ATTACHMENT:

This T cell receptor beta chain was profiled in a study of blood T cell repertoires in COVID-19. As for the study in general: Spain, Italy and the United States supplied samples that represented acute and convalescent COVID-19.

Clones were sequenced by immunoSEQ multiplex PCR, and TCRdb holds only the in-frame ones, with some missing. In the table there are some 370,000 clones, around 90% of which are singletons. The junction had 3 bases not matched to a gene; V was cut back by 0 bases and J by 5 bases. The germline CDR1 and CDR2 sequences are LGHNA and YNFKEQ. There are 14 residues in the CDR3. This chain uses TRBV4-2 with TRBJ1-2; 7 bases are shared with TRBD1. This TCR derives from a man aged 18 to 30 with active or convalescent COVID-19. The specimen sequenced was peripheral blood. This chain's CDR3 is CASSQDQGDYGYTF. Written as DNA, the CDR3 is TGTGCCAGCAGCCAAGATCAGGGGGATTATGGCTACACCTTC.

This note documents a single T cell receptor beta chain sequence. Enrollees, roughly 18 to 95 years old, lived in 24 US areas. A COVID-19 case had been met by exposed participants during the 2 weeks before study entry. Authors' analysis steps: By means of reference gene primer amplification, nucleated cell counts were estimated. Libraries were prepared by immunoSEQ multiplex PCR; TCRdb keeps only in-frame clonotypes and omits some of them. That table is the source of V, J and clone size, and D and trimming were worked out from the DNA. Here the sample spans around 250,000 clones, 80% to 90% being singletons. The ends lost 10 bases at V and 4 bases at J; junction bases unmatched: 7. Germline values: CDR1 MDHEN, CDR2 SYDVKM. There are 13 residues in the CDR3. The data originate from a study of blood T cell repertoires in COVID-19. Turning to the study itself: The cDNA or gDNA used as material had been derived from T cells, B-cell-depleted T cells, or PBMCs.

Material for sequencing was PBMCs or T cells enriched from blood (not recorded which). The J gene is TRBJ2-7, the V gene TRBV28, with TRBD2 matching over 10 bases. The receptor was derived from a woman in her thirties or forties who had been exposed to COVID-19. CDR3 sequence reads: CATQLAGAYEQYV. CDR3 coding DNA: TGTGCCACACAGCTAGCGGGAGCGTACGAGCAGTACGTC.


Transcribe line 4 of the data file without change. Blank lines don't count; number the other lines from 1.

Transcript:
Material for sequencing was PBMCs or T cells enriched from blood (not recorded which). The J gene is TRBJ2-7, the V gene TRBV28, with TRBD2 matching over 10 bases. The receptor was derived from a woman in her thirties or forties who had been exposed to COVID-19. CDR3 sequence reads: CATQLAGAYEQYV. CDR3 coding DNA: TGTGCCACACAGCTAGCGGGAGCGTACGAGCAGTACGTC.